A comedy-drama of restraint and charm rather than of screwball antics, Clarence Brown’s Wife Vs. Secretary features three top MGM stars – Clark Gable, Jean Harlow, and Myrna Loy – in a roundelay plot that’s grounded in decency with little tinges of jealousy, gossip, and dirty minds hovering around the edges.
The Production: 3.5/5
A comedy-drama of restraint and charm rather than of screwball antics, Clarence Brown’s Wife Vs. Secretary features three top MGM stars – Clark Gable, Jean Harlow, and Myrna Loy – in a roundelay plot that’s grounded in decency with little tinges of jealousy, gossip, and dirty minds hovering around the edges. The MGM production that surrounds its stars is as expectedly lavish as one would imagine, and the three stars along with a newcomer named James Stewart do some really excellent work here under the direction of one of MGM’s great directors – Clarence Brown.
Publisher Van Stanhope (Clark Gable) has a happy marriage to easy-going socialite wife Linda (Myrna Loy) and a smoothly running office thanks to the highly professional work ethic of his private secretary Helen “Whitey” Wilson (Jean Harlow). Though he’s never given her even a moment’s pause to be jealous, Linda is warned by her mother-in-law (May Robson) and various catty friends that the beautiful secretary needs to be kicked upstairs to put Van out of temptation’s grasp, but Van isn’t willing to sacrifice her proficient efficiency to hold down silly wagging tongues. A secret deal for Van to buy another publishing company is being handled on the sly, however, with Miss Wilson the only person in the office who knows what’s going on and the only one qualified to spend the long hours with the boss to put the deal together, all leading to a series of misunderstandings which makes Linda fear the worst about the state of her marriage.
The screenplay by Norman Krasna, Alice Duer Miller, and John Lee Mahin substitutes wit and adult behavior (at least for the film’s first two-thirds) for melodrama and the expected frenzied emotional outbursts. As usual, keeping secrets is what leads to all of the misunderstandings, and except for the necessities of the plot, there doesn’t really seem to be a good reason Van isn’t being honest with his wife about his business deals. She’s never shown to be hysterically overemotional or a blabbermouth; indeed, she’s the soul of discretion throughout the film until she finally takes her suspicions and pours her heart out to her mother-in-law in probably the movie’s most emotional sequence. Before that, though, Clarence Brown runs a tight, smooth ship directing an elegant party with ease and flair and shooting an ice skating sequence with some clever set-ups. Even a business deal conducted during a dual steam bath is staged with some hilarious actions and reactions. Being a 1930’s film, Art Deco is everywhere to be seen in the lavish homes, clubs, and luxurious business offices where most of the action takes place. As the romantic comedy turns dramatic, however, there is the inevitable confrontation between the title characters, and a silent declaration between Linda and Whitey at film’s end is worth the entire movie for the unspoken but strong understanding conveyed between the two females over the man they both love.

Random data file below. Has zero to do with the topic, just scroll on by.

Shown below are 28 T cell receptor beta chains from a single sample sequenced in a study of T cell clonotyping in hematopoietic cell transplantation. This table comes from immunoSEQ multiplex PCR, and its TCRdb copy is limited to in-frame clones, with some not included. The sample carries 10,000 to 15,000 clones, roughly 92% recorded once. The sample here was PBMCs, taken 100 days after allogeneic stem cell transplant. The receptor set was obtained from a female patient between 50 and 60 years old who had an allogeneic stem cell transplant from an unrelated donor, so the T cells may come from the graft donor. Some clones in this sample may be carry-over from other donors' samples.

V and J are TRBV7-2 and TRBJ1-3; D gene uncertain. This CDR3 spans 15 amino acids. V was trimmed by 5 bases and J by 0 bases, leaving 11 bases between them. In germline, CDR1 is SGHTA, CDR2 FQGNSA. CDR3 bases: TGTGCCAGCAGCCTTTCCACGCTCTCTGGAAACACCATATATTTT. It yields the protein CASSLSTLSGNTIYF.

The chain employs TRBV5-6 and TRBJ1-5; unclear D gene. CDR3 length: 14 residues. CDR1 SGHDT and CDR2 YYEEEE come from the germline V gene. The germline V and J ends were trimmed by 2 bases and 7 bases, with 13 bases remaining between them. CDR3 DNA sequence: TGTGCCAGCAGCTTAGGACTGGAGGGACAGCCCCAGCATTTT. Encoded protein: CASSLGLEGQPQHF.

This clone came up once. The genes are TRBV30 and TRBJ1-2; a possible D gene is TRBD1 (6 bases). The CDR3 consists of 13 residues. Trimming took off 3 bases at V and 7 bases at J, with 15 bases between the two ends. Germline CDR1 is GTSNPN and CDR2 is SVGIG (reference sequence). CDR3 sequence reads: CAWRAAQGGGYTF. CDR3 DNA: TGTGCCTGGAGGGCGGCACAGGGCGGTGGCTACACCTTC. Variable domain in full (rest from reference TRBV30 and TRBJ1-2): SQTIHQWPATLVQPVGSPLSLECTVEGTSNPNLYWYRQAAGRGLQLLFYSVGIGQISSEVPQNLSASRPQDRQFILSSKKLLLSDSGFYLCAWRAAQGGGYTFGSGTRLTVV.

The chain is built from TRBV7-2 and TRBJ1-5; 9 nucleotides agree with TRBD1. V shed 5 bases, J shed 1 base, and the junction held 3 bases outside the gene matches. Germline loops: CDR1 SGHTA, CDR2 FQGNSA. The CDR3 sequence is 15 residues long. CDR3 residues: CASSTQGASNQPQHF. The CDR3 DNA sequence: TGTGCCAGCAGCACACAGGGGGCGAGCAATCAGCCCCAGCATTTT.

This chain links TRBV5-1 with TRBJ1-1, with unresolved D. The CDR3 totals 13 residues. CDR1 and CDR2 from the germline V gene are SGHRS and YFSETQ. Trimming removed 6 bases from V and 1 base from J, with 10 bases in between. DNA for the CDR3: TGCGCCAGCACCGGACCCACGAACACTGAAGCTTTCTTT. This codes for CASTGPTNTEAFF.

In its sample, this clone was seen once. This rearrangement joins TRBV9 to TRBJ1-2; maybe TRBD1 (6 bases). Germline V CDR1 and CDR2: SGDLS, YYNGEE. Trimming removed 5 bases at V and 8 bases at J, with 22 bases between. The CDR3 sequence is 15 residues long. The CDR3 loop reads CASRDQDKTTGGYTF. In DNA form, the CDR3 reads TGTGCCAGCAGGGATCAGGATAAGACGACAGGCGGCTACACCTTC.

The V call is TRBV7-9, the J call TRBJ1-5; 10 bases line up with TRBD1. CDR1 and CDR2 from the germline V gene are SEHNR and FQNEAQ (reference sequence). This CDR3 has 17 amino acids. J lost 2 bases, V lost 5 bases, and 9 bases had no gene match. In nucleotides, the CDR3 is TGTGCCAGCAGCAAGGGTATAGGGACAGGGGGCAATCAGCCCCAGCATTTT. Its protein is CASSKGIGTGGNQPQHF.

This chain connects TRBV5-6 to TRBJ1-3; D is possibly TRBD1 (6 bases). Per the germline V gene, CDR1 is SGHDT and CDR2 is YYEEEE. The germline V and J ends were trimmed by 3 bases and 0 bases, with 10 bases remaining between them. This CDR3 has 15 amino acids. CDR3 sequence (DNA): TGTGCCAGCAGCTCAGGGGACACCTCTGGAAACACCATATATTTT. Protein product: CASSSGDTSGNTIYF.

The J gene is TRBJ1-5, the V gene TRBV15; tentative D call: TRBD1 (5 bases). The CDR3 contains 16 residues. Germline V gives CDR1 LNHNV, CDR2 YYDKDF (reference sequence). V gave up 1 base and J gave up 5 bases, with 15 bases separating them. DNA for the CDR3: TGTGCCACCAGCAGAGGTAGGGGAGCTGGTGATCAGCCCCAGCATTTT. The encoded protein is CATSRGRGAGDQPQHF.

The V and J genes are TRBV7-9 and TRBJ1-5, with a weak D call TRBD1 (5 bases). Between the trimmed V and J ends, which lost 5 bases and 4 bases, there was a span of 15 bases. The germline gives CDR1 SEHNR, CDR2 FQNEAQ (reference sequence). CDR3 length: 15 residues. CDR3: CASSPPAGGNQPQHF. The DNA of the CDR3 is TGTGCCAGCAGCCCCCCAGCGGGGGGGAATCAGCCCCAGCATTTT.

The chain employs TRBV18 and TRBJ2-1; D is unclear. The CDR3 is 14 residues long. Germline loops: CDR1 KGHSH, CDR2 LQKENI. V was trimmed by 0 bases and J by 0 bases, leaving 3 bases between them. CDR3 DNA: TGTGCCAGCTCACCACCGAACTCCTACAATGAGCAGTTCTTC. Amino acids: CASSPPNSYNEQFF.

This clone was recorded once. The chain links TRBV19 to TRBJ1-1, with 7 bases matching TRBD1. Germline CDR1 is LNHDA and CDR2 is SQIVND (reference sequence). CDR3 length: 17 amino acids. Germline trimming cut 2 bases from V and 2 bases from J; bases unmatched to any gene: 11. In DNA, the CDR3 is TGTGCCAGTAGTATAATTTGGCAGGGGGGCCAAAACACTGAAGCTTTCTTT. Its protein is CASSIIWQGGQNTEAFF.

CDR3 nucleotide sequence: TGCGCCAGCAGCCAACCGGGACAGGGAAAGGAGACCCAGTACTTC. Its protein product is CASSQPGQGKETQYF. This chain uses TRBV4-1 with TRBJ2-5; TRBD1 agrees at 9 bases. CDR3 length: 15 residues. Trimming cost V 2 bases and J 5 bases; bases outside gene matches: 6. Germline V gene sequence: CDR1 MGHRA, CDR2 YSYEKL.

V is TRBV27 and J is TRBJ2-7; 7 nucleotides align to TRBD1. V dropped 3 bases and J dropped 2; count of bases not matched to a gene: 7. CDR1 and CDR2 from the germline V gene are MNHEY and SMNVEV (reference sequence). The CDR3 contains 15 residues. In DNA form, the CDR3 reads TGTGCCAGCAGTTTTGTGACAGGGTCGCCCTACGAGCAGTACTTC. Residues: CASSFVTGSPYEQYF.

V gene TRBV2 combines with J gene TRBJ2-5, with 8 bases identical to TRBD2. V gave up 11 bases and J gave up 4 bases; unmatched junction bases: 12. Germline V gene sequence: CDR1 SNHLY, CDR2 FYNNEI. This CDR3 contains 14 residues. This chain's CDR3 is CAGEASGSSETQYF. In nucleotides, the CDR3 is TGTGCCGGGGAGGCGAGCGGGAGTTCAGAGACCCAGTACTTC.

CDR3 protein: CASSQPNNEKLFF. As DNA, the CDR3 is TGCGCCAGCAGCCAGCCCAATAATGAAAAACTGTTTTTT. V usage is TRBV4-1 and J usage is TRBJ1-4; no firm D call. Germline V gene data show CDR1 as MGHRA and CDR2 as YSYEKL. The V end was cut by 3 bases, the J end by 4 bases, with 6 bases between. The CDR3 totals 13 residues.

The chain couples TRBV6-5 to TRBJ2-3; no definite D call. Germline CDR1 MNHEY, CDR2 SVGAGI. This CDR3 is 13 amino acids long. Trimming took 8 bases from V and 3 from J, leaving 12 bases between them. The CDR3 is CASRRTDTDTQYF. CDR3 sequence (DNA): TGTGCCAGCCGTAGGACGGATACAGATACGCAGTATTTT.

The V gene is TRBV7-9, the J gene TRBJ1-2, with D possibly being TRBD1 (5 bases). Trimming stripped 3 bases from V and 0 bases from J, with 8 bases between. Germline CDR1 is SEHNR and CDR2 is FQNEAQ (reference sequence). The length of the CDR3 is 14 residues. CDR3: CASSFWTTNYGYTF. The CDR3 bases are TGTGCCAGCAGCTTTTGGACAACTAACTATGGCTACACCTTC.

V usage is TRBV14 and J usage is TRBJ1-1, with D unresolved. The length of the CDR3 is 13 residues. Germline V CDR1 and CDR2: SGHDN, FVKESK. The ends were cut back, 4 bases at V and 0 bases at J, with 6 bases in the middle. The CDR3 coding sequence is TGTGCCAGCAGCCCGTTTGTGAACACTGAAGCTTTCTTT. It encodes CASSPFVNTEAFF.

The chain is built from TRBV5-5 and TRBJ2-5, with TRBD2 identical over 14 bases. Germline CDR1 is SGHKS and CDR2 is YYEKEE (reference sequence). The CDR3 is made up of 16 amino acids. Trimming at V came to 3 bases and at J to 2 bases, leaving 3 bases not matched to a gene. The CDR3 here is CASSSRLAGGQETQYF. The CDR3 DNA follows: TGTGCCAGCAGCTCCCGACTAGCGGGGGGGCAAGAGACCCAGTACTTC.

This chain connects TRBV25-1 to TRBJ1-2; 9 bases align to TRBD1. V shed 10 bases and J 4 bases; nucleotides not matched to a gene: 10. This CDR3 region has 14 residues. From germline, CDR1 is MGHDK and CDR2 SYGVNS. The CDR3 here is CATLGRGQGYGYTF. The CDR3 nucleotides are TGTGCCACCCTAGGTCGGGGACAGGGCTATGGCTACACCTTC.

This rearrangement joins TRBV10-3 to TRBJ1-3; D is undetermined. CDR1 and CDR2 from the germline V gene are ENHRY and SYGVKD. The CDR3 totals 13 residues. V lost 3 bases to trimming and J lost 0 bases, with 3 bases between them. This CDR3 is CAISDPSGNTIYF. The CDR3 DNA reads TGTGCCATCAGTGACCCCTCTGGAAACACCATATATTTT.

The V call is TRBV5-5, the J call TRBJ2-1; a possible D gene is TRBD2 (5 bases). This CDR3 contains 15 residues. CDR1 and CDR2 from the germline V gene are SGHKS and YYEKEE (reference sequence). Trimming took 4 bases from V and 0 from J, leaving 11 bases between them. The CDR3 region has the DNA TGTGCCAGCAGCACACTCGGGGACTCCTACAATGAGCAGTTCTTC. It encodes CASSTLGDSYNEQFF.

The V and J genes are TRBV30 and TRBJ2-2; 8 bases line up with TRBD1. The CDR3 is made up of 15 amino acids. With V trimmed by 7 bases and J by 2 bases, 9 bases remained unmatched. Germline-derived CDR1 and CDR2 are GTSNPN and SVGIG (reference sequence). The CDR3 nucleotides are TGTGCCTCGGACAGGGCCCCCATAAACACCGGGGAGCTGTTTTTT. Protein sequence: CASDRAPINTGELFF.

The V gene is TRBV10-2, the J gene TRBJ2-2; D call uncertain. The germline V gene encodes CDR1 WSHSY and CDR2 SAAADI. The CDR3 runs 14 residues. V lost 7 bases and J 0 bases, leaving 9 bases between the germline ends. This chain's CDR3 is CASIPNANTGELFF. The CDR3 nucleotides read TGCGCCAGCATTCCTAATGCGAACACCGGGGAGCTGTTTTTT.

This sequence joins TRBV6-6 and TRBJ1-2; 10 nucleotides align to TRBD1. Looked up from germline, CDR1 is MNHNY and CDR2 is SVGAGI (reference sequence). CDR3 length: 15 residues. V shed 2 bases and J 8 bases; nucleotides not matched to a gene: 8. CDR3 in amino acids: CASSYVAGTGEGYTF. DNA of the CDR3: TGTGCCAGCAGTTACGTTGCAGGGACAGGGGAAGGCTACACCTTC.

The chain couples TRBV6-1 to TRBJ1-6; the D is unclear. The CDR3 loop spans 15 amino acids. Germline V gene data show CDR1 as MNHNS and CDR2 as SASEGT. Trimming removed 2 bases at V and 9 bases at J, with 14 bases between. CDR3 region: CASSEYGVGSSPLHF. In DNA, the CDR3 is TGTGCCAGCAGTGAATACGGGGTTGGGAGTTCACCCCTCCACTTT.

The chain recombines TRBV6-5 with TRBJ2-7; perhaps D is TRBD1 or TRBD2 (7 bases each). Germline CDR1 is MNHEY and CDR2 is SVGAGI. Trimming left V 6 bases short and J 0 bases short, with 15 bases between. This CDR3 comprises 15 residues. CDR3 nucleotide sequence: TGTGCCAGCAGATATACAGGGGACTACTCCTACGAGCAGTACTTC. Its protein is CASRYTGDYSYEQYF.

Top-billed Clark Gable plays up his usual peppery personality, and while his on-screen wife might not know what he’s up to, we see he’s innocent of philandering making the dramatic irony especially profound for the viewer as the film runs. Myrna Loy is soft-spoken and appealing throughout, cast perfectly to type here. But Jean Harlow is the real revelation: not playing a gold-digging vamp or an air-headed showgirl but an intelligent, highly proficient professional for a change, she’s softened her hair color and downplayed her looks without sacrificing her innate appeal giving the best performance in the film. Early in his film career, James Stewart is underused as Whitey’s boy friend who doesn’t like the long hours she spends with her boss nor her decision to continue working after their marriage. He’s better served opposite Myrna Loy in another of his 1936 vehicles After the Thin Man. May Robson’s Mrs. Mimi Stanhope is something of a surprise, a mother who doesn’t trust her son around a beautiful woman not his wife. That’s unusual for a film during this era.
3D Rating: NA
The film’s 1.37:1 theatrical aspect ratio is faithfully delivered in this 1080p transfer using the AVC codec. Sharpness is near perfect, and there are certainly no visual anomalies like scratches, splices, or missing frames to worry about. The grayscale is solid with nicely deep black levels. The movie has been divided into 25 chapters.
The DTS-HD Master Audio 2.0 mono sound mix offers very good fidelity for the age of its elements. At quieter moments, one can sense some soft hiss on the soundtrack, but there are no other anomalies like crackle, flutter, or pops. Dialogue is always clear, and it has been deftly mixed with the Herbert Stothart-Edward Ward background score and the sound effects to produce a fine aural experience.
Special Features: 2/5
The Public Pays (18:20, HD): Oscar-winning 1936 Crime Doesn’t Pay two-reeler.
Theatrical Trailer (2:40, HD)
Clark Gable, Myrna Loy, and especially Jean Harlow are in fine form in the enjoyably adult comedy-drama Wife Vs. Secretary, directed by Clarence Brown. The Warner Archive Blu-ray disc offers a sparkling high definition version of this classic from the Golden Age.
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